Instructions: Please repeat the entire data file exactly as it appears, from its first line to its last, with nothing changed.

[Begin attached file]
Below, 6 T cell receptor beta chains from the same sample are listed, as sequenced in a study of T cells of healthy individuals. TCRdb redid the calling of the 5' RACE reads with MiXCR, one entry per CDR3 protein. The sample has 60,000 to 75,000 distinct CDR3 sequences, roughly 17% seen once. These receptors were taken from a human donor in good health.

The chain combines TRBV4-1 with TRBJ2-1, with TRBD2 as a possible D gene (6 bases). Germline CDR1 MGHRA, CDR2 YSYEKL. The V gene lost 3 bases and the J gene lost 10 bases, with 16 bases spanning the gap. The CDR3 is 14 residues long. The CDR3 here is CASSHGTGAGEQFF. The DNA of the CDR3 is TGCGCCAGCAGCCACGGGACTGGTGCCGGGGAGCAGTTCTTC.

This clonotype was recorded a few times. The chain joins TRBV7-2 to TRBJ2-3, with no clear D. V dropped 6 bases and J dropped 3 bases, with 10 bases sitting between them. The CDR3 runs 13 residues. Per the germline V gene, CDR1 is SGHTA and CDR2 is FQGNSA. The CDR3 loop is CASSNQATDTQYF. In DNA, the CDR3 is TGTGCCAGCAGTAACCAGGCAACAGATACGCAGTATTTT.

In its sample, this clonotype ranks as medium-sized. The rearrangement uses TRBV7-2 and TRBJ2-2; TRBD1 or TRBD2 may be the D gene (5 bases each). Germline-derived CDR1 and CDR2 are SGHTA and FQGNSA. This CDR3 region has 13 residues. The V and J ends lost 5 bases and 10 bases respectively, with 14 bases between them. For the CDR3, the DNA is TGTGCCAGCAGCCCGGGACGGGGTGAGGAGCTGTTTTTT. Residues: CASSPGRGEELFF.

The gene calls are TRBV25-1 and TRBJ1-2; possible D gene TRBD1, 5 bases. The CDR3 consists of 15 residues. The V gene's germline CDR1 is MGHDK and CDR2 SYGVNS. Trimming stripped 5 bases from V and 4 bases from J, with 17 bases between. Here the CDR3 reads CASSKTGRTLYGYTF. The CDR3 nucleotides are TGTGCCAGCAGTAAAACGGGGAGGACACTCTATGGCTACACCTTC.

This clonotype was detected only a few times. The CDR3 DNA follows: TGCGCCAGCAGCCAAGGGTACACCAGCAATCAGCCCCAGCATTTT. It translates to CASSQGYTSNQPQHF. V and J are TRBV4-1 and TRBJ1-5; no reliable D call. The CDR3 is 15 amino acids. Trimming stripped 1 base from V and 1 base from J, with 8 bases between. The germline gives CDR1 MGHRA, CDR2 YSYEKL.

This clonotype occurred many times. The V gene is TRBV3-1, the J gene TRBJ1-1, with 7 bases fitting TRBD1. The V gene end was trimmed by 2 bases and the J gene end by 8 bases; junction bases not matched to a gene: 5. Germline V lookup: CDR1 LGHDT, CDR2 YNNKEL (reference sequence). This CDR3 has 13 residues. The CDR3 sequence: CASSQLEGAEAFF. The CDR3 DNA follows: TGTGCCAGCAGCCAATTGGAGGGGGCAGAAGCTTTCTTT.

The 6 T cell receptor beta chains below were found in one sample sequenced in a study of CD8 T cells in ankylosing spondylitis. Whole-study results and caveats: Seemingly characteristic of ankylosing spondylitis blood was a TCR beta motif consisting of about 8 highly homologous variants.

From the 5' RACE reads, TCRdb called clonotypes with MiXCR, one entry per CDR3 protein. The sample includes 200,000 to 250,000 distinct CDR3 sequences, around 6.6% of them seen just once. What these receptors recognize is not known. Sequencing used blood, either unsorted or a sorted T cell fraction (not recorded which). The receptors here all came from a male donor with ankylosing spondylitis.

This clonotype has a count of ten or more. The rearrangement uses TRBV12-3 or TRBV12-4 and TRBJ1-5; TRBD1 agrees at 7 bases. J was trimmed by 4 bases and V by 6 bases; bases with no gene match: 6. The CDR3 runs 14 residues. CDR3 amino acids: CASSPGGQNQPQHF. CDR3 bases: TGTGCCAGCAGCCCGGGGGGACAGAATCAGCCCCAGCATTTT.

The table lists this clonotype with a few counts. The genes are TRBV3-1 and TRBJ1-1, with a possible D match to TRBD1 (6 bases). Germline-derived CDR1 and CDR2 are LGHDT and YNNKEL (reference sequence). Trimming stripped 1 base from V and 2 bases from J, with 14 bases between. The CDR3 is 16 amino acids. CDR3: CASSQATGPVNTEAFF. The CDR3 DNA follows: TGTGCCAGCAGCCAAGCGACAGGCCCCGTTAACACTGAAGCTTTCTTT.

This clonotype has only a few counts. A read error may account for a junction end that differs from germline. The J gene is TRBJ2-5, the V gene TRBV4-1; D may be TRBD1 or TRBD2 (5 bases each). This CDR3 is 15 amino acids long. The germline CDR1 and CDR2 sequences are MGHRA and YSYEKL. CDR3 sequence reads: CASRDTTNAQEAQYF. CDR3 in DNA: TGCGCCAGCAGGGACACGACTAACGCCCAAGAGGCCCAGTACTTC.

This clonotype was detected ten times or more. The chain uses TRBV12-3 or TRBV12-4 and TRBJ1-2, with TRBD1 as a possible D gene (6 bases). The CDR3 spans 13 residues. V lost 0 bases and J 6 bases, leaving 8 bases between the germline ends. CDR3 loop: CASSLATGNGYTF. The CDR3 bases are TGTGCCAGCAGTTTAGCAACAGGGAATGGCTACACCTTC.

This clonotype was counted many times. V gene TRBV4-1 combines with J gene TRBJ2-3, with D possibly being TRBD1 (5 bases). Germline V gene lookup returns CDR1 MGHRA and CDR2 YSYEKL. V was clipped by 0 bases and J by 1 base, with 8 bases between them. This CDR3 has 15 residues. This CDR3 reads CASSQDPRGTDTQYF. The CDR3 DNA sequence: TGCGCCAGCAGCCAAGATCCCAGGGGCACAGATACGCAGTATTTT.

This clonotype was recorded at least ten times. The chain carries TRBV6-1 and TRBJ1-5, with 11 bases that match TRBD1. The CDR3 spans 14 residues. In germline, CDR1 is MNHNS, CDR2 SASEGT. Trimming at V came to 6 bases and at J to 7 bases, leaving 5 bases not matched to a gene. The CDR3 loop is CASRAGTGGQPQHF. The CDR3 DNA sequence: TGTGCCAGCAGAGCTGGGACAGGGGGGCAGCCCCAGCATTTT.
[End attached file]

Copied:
Below, 6 T cell receptor beta chains from the same sample are listed, as sequenced in a study of T cells of healthy individuals. TCRdb redid the calling of the 5' RACE reads with MiXCR, one entry per CDR3 protein. The sample has 60,000 to 75,000 distinct CDR3 sequences, roughly 17% seen once. These receptors were taken from a human donor in good health.

The chain combines TRBV4-1 with TRBJ2-1, with TRBD2 as a possible D gene (6 bases). Germline CDR1 MGHRA, CDR2 YSYEKL. The V gene lost 3 bases and the J gene lost 10 bases, with 16 bases spanning the gap. The CDR3 is 14 residues long. The CDR3 here is CASSHGTGAGEQFF. The DNA of the CDR3 is TGCGCCAGCAGCCACGGGACTGGTGCCGGGGAGCAGTTCTTC.

This clonotype was recorded a few times. The chain joins TRBV7-2 to TRBJ2-3, with no clear D. V dropped 6 bases and J dropped 3 bases, with 10 bases sitting between them. The CDR3 runs 13 residues. Per the germline V gene, CDR1 is SGHTA and CDR2 is FQGNSA. The CDR3 loop is CASSNQATDTQYF. In DNA, the CDR3 is TGTGCCAGCAGTAACCAGGCAACAGATACGCAGTATTTT.

In its sample, this clonotype ranks as medium-sized. The rearrangement uses TRBV7-2 and TRBJ2-2; TRBD1 or TRBD2 may be the D gene (5 bases each). Germline-derived CDR1 and CDR2 are SGHTA and FQGNSA. This CDR3 region has 13 residues. The V and J ends lost 5 bases and 10 bases respectively, with 14 bases between them. For the CDR3, the DNA is TGTGCCAGCAGCCCGGGACGGGGTGAGGAGCTGTTTTTT. Residues: CASSPGRGEELFF.

The gene calls are TRBV25-1 and TRBJ1-2; possible D gene TRBD1, 5 bases. The CDR3 consists of 15 residues. The V gene's germline CDR1 is MGHDK and CDR2 SYGVNS. Trimming stripped 5 bases from V and 4 bases from J, with 17 bases between. Here the CDR3 reads CASSKTGRTLYGYTF. The CDR3 nucleotides are TGTGCCAGCAGTAAAACGGGGAGGACACTCTATGGCTACACCTTC.

This clonotype was detected only a few times. The CDR3 DNA follows: TGCGCCAGCAGCCAAGGGTACACCAGCAATCAGCCCCAGCATTTT. It translates to CASSQGYTSNQPQHF. V and J are TRBV4-1 and TRBJ1-5; no reliable D call. The CDR3 is 15 amino acids. Trimming stripped 1 base from V and 1 base from J, with 8 bases between. The germline gives CDR1 MGHRA, CDR2 YSYEKL.

This clonotype occurred many times. The V gene is TRBV3-1, the J gene TRBJ1-1, with 7 bases fitting TRBD1. The V gene end was trimmed by 2 bases and the J gene end by 8 bases; junction bases not matched to a gene: 5. Germline V lookup: CDR1 LGHDT, CDR2 YNNKEL (reference sequence). This CDR3 has 13 residues. The CDR3 sequence: CASSQLEGAEAFF. The CDR3 DNA follows: TGTGCCAGCAGCCAATTGGAGGGGGCAGAAGCTTTCTTT.

The 6 T cell receptor beta chains below were found in one sample sequenced in a study of CD8 T cells in ankylosing spondylitis. Whole-study results and caveats: Seemingly characteristic of ankylosing spondylitis blood was a TCR beta motif consisting of about 8 highly homologous variants.

From the 5' RACE reads, TCRdb called clonotypes with MiXCR, one entry per CDR3 protein. The sample includes 200,000 to 250,000 distinct CDR3 sequences, around 6.6% of them seen just once. What these receptors recognize is not known. Sequencing used blood, either unsorted or a sorted T cell fraction (not recorded which). The receptors here all came from a male donor with ankylosing spondylitis.

This clonotype has a count of ten or more. The rearrangement uses TRBV12-3 or TRBV12-4 and TRBJ1-5; TRBD1 agrees at 7 bases. J was trimmed by 4 bases and V by 6 bases; bases with no gene match: 6. The CDR3 runs 14 residues. CDR3 amino acids: CASSPGGQNQPQHF. CDR3 bases: TGTGCCAGCAGCCCGGGGGGACAGAATCAGCCCCAGCATTTT.

The table lists this clonotype with a few counts. The genes are TRBV3-1 and TRBJ1-1, with a possible D match to TRBD1 (6 bases). Germline-derived CDR1 and CDR2 are LGHDT and YNNKEL (reference sequence). Trimming stripped 1 base from V and 2 bases from J, with 14 bases between. The CDR3 is 16 amino acids. CDR3: CASSQATGPVNTEAFF. The CDR3 DNA follows: TGTGCCAGCAGCCAAGCGACAGGCCCCGTTAACACTGAAGCTTTCTTT.

This clonotype has only a few counts. A read error may account for a junction end that differs from germline. The J gene is TRBJ2-5, the V gene TRBV4-1; D may be TRBD1 or TRBD2 (5 bases each). This CDR3 is 15 amino acids long. The germline CDR1 and CDR2 sequences are MGHRA and YSYEKL. CDR3 sequence reads: CASRDTTNAQEAQYF. CDR3 in DNA: TGCGCCAGCAGGGACACGACTAACGCCCAAGAGGCCCAGTACTTC.

This clonotype was detected ten times or more. The chain uses TRBV12-3 or TRBV12-4 and TRBJ1-2, with TRBD1 as a possible D gene (6 bases). The CDR3 spans 13 residues. V lost 0 bases and J 6 bases, leaving 8 bases between the germline ends. CDR3 loop: CASSLATGNGYTF. The CDR3 bases are TGTGCCAGCAGTTTAGCAACAGGGAATGGCTACACCTTC.

This clonotype was counted many times. V gene TRBV4-1 combines with J gene TRBJ2-3, with D possibly being TRBD1 (5 bases). Germline V gene lookup returns CDR1 MGHRA and CDR2 YSYEKL. V was clipped by 0 bases and J by 1 base, with 8 bases between them. This CDR3 has 15 residues. This CDR3 reads CASSQDPRGTDTQYF. The CDR3 DNA sequence: TGCGCCAGCAGCCAAGATCCCAGGGGCACAGATACGCAGTATTTT.

This clonotype was recorded at least ten times. The chain carries TRBV6-1 and TRBJ1-5, with 11 bases that match TRBD1. The CDR3 spans 14 residues. In germline, CDR1 is MNHNS, CDR2 SASEGT. Trimming at V came to 6 bases and at J to 7 bases, leaving 5 bases not matched to a gene. The CDR3 loop is CASRAGTGGQPQHF. The CDR3 DNA sequence: TGTGCCAGCAGAGCTGGGACAGGGGGGCAGCCCCAGCATTTT.